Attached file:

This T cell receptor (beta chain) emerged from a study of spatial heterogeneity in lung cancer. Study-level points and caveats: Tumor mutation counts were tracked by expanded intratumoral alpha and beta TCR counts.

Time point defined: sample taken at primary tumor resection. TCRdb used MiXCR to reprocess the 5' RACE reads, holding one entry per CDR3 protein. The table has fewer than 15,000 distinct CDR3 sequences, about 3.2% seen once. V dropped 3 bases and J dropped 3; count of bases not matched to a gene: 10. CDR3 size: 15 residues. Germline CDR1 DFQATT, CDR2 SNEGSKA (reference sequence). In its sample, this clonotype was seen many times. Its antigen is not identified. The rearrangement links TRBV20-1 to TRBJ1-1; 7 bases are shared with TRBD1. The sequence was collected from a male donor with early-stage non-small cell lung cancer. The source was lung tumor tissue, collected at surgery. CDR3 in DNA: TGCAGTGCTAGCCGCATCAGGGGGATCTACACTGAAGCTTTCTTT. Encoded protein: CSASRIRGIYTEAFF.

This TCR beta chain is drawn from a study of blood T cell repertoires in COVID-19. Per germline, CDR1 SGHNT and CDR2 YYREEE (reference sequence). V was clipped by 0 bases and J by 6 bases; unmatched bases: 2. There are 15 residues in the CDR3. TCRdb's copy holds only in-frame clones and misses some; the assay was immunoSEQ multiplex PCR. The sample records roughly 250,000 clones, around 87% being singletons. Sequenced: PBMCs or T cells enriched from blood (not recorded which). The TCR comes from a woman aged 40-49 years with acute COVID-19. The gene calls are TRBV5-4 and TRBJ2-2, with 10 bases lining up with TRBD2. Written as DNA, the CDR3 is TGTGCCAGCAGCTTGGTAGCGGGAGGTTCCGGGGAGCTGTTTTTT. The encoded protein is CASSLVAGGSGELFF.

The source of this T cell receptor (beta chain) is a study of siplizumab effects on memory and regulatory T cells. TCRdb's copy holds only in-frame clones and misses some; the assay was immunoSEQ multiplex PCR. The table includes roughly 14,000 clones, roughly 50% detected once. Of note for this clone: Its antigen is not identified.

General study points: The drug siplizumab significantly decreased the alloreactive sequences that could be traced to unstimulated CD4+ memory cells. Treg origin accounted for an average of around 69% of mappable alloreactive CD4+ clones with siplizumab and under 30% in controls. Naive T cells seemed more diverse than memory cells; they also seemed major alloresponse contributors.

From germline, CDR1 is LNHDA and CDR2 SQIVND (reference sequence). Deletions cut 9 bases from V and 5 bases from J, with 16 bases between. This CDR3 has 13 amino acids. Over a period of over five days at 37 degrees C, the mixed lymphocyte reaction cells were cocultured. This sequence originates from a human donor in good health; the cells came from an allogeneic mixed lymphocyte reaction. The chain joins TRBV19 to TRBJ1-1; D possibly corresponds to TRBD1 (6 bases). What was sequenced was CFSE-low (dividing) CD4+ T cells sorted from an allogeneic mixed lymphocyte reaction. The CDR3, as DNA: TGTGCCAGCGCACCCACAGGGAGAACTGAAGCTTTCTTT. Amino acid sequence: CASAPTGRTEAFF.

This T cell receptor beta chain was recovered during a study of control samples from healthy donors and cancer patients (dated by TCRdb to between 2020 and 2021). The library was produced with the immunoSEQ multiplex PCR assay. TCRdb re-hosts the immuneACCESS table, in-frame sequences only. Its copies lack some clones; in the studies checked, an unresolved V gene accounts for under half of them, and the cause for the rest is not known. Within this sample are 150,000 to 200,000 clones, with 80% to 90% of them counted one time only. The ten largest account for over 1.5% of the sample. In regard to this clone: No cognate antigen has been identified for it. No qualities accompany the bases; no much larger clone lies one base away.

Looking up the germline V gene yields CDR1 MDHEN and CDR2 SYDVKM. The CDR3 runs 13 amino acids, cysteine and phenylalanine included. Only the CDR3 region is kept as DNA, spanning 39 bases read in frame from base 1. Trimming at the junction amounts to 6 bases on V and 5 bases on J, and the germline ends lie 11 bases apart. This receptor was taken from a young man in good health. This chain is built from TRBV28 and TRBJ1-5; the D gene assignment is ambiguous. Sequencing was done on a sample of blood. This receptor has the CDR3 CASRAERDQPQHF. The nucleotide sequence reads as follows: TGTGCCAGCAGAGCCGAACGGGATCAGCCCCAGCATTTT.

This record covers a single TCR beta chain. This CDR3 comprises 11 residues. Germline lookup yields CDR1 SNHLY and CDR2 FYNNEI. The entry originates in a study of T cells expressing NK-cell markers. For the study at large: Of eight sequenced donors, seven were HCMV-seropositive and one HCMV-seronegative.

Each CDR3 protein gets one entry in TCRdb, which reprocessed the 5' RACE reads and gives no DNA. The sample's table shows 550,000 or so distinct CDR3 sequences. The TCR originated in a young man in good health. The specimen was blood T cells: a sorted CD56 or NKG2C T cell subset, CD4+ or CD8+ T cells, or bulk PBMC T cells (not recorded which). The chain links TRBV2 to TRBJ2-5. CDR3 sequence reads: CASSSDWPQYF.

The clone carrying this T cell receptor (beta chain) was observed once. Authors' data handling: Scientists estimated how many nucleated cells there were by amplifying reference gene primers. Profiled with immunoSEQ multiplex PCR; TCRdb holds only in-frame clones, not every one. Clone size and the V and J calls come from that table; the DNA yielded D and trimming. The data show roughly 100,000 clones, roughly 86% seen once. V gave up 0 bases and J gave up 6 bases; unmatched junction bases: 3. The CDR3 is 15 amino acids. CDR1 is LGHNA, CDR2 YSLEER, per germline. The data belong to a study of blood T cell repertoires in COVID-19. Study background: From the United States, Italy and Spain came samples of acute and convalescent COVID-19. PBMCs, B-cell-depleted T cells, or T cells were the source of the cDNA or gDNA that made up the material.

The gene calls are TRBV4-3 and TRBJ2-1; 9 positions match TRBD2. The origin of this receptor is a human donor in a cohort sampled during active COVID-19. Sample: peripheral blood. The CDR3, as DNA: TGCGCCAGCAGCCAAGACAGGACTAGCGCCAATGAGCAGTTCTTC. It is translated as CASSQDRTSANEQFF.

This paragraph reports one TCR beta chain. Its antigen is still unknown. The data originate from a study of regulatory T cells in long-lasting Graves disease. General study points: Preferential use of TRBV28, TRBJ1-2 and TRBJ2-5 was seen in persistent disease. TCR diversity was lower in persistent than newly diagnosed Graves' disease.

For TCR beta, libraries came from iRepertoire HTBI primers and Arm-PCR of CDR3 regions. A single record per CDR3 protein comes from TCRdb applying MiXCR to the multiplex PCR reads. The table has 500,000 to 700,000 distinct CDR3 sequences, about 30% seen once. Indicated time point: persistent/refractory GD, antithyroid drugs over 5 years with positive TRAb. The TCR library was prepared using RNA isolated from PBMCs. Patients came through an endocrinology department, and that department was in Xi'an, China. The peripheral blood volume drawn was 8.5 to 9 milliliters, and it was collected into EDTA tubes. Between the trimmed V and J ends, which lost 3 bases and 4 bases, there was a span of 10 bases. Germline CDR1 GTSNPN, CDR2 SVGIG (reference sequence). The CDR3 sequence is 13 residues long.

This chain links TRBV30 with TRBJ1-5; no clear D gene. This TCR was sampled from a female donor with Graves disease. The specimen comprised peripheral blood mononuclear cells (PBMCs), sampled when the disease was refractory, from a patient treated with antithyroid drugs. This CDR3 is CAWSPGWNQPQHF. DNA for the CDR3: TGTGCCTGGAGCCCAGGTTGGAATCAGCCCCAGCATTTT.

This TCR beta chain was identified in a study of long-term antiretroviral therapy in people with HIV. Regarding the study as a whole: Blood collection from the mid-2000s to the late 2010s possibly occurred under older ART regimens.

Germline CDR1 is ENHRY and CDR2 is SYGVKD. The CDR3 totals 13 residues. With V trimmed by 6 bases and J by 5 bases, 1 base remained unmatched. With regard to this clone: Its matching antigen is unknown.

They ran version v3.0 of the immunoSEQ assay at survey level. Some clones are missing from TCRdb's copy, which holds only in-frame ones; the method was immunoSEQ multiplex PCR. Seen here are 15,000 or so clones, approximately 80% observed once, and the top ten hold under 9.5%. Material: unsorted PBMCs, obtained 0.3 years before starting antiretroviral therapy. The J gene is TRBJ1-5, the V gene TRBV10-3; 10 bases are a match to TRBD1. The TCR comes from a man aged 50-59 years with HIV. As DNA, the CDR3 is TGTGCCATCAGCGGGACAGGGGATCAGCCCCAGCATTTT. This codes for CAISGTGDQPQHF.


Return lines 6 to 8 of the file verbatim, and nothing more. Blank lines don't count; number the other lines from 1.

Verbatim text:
From germline, CDR1 is LNHDA and CDR2 SQIVND (reference sequence). Deletions cut 9 bases from V and 5 bases from J, with 16 bases between. This CDR3 has 13 amino acids. Over a period of over five days at 37 degrees C, the mixed lymphocyte reaction cells were cocultured. This sequence originates from a human donor in good health; the cells came from an allogeneic mixed lymphocyte reaction. The chain joins TRBV19 to TRBJ1-1; D possibly corresponds to TRBD1 (6 bases). What was sequenced was CFSE-low (dividing) CD4+ T cells sorted from an allogeneic mixed lymphocyte reaction. The CDR3, as DNA: TGTGCCAGCGCACCCACAGGGAGAACTGAAGCTTTCTTT. Amino acid sequence: CASAPTGRTEAFF.

This T cell receptor beta chain was recovered during a study of control samples from healthy donors and cancer patients (dated by TCRdb to between 2020 and 2021). The library was produced with the immunoSEQ multiplex PCR assay. TCRdb re-hosts the immuneACCESS table, in-frame sequences only. Its copies lack some clones; in the studies checked, an unresolved V gene accounts for under half of them, and the cause for the rest is not known. Within this sample are 150,000 to 200,000 clones, with 80% to 90% of them counted one time only. The ten largest account for over 1.5% of the sample. In regard to this clone: No cognate antigen has been identified for it. No qualities accompany the bases; no much larger clone lies one base away.

Looking up the germline V gene yields CDR1 MDHEN and CDR2 SYDVKM. The CDR3 runs 13 amino acids, cysteine and phenylalanine included. Only the CDR3 region is kept as DNA, spanning 39 bases read in frame from base 1. Trimming at the junction amounts to 6 bases on V and 5 bases on J, and the germline ends lie 11 bases apart. This receptor was taken from a young man in good health. This chain is built from TRBV28 and TRBJ1-5; the D gene assignment is ambiguous. Sequencing was done on a sample of blood. This receptor has the CDR3 CASRAERDQPQHF. The nucleotide sequence reads as follows: TGTGCCAGCAGAGCCGAACGGGATCAGCCCCAGCATTTT.